‘Santuaire Sauvage’, by Collectif Rafale

Review from: Circus City, Bristol; 1st November 2019

Sanctuaire Sauvage is a full body experience that awakens the senses. This show by Collectif Rafale challenges us to not just rely on our sight as our means of receiving. We are seated in the round, facing a cylinder of plastic sheeting hung in the middle of the space. We peer through the veil at blurry shapes of bodies as they scrape, slide and thud. A soundscape of birds and rustling leaves accompanies a muffled voice speaking in French and English. The venue is a converted warehouse and the heavy rain outside adds to a feeling of being out in nature.

The set is like an evolving sculpture. There are rigged poles that rise and fall, giant plastic sheets that sweep across the stage and at one point buckets and buckets of pebbles that cascade onto the floor in a never-ending stream. The sounds are rich and full, in a way that convinces me to close my eyes in some moments to fully absorb them. The show draws on stories of the non-sighted father of two of Collectif Rafale’s founders (acrobat Sonia and scenographer Cécile Massou), whose blindness means he experiences circus in a different way to most. The company experimented with different ways of performing to him and their research has resulted in a multitude of innovative methods of using sound to communicate. It is difficult as a sighted person to say how effectively accessible the performance was, but they certainly explored a range of techniques.

One section in particular highlights the spectrum of possibilities when it comes to audio description. There is a lone juggler centre stage (Thibaut Lezervant) and he begins by vocally describing the physical action; ‘one ball in left hand, two in right hand, left hand to left temple’ etc. This continues, getting progressively more complicated until it is verging on absurdity and the audience laughs at the difficulty of describing such complex choreography. He has microphones taped to each of his wrists so we can hear the balls landing in his hands. Once we have established what’s happening, the specific moves become irrelevant, the rhythm of the catches becoming the focus.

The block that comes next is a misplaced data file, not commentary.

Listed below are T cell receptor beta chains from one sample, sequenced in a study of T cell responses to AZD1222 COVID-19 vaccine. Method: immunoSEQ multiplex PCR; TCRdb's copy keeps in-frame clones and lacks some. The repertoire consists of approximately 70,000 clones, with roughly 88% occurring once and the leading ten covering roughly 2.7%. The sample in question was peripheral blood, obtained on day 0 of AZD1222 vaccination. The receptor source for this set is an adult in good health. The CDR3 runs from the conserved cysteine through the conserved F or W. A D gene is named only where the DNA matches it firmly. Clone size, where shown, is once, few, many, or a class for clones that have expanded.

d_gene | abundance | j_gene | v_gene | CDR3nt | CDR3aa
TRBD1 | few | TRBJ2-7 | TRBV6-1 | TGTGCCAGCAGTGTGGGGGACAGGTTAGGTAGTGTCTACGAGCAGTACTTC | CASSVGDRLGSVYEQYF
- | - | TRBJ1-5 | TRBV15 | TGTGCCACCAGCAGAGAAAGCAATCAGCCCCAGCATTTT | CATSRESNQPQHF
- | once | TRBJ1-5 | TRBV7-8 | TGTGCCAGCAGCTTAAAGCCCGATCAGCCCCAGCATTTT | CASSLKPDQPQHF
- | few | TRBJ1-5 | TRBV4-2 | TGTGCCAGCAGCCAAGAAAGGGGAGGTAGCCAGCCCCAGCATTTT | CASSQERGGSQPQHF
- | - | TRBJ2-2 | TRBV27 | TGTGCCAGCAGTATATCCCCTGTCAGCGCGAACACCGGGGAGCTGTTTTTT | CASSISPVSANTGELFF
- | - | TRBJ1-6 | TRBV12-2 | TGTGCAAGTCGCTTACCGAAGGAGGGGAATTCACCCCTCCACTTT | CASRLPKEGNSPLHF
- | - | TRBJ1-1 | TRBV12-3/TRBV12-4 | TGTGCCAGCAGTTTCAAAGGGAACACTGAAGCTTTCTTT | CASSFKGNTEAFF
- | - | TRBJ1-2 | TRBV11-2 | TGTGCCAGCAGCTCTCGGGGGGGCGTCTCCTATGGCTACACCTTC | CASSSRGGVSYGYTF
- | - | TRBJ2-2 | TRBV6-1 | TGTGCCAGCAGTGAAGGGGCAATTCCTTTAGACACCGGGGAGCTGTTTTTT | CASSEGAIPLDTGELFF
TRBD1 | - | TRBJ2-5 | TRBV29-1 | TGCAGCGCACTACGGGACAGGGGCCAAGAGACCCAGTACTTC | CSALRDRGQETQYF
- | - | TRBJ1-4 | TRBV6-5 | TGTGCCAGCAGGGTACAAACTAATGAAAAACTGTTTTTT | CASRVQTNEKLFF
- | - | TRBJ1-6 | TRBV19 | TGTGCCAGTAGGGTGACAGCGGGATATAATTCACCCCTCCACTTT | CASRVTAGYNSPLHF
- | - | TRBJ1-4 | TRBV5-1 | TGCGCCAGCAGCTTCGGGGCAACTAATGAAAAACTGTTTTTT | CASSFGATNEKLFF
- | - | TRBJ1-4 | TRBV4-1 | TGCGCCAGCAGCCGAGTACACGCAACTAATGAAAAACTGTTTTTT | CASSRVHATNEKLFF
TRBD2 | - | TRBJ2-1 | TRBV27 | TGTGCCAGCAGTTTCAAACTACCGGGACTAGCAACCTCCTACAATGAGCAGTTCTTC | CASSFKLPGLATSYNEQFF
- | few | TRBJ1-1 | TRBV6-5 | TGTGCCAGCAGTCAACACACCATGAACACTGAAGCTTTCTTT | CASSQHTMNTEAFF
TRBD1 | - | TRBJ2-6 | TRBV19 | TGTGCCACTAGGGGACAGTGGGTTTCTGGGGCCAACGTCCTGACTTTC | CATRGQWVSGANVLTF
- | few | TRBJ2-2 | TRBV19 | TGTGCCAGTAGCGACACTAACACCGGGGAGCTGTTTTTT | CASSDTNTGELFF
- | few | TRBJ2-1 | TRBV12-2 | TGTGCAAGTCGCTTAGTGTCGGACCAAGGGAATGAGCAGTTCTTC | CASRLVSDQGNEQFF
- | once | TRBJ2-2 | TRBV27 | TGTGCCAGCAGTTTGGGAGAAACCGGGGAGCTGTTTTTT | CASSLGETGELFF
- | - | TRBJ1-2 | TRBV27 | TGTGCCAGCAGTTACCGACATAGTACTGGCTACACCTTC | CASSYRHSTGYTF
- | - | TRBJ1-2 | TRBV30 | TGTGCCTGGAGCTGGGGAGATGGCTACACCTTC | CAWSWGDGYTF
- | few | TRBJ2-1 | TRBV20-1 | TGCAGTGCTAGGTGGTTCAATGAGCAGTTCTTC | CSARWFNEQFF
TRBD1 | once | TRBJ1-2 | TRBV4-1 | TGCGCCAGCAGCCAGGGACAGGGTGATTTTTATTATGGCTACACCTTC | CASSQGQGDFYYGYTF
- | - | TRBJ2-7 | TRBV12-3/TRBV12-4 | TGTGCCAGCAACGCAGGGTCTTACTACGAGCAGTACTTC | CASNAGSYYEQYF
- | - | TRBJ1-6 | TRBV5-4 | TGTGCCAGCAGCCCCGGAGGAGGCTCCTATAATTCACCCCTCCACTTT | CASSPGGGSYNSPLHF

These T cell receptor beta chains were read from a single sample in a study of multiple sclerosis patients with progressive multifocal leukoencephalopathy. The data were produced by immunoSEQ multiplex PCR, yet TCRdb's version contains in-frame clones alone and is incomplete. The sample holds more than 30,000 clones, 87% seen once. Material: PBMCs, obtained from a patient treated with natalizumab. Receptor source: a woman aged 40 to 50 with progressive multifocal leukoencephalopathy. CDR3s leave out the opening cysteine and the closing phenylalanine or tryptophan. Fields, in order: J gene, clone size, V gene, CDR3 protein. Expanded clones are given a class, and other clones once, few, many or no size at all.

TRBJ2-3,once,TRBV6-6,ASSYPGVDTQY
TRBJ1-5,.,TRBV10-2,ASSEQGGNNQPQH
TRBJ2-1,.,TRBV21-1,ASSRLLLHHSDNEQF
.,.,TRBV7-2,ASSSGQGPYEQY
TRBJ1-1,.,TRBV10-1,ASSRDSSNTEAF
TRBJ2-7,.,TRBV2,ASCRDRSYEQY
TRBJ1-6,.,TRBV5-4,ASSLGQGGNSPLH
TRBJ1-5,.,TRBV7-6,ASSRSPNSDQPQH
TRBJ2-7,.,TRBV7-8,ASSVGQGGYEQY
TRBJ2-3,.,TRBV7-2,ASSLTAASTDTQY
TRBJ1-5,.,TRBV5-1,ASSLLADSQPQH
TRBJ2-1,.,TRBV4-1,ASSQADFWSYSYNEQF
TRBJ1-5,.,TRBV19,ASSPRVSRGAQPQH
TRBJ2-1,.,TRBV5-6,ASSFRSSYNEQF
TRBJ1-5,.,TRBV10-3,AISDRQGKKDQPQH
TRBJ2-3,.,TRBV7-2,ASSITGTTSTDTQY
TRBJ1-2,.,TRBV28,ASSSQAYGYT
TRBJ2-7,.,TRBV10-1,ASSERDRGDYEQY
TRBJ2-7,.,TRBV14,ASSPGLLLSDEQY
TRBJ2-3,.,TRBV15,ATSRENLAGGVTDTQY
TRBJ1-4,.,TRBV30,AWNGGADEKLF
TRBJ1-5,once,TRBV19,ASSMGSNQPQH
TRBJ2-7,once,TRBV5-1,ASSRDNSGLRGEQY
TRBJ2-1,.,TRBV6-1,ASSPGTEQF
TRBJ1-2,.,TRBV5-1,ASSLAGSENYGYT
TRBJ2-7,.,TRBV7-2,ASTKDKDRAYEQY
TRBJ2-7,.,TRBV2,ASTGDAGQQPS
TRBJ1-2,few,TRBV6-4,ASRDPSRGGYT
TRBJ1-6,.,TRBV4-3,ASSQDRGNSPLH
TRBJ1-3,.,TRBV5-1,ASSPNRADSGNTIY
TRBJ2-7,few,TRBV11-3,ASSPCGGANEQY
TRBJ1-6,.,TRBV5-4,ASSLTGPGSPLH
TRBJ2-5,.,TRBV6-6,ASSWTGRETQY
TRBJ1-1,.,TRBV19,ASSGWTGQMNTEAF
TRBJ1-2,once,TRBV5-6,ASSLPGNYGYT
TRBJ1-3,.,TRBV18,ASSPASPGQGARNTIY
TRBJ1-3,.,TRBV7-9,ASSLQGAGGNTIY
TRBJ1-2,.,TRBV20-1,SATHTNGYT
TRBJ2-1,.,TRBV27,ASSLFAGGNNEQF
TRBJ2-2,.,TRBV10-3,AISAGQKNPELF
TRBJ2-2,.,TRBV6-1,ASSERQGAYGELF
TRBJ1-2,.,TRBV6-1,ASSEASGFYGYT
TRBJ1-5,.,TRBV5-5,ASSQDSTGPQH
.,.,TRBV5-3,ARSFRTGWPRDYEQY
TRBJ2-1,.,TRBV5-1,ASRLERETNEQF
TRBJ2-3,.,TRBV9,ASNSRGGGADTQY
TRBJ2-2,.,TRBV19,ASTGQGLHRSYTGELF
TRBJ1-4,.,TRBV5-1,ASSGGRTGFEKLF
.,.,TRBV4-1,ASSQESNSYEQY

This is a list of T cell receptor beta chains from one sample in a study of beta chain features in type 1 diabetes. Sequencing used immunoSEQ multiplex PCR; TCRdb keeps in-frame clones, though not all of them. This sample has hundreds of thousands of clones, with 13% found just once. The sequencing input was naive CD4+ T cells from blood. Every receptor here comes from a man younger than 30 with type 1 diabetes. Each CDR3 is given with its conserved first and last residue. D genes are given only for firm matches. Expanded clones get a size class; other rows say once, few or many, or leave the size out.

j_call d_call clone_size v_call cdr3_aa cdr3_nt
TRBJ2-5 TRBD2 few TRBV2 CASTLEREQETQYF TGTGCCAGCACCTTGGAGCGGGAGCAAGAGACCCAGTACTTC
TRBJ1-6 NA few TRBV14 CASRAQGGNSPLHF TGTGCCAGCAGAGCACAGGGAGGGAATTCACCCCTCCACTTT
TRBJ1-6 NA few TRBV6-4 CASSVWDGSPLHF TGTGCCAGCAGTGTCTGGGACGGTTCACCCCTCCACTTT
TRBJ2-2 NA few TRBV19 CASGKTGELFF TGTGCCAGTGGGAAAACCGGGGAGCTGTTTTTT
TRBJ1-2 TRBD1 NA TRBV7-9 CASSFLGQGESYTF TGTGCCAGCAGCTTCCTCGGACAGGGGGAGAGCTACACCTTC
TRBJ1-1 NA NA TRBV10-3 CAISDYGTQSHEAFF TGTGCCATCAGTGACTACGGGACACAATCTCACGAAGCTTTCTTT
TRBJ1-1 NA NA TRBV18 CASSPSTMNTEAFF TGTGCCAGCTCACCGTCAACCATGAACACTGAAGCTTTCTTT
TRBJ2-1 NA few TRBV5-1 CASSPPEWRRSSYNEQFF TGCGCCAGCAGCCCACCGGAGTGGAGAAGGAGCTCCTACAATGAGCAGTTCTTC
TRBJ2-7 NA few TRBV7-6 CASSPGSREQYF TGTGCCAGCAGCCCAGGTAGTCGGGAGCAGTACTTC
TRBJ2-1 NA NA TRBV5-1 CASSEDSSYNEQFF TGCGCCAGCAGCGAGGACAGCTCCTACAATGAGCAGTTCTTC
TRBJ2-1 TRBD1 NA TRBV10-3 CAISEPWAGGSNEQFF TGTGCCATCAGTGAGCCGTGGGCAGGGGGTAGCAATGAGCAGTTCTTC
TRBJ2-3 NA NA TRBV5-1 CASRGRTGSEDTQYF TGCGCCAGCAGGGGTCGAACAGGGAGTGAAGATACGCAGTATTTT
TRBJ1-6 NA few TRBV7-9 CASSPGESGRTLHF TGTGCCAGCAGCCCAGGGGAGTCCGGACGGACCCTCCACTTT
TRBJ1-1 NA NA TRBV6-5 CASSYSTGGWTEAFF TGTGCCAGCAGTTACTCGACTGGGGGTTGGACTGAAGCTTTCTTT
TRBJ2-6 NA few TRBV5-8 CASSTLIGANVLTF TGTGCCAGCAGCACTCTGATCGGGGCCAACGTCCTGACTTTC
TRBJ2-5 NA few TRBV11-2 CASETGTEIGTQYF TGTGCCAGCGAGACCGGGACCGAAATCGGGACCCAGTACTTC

The performers also use their voices to fill the space throughout; whispering as they run round the edges and yelling as they run in from four different directions, their bodies slamming into each other as they collide at the intersections. In some of the high level acrobatic sequences, the performers are quietly letting us into their inner monologue, which also locates them in the space. They remark about liking a moment because ‘I’m really high’ or mumble about what they need to think about to execute the trick. We swing between these sharp moments of clarity and a hazy dream-like state. This show left me feeling grounded in my body and considering how I experience the world.

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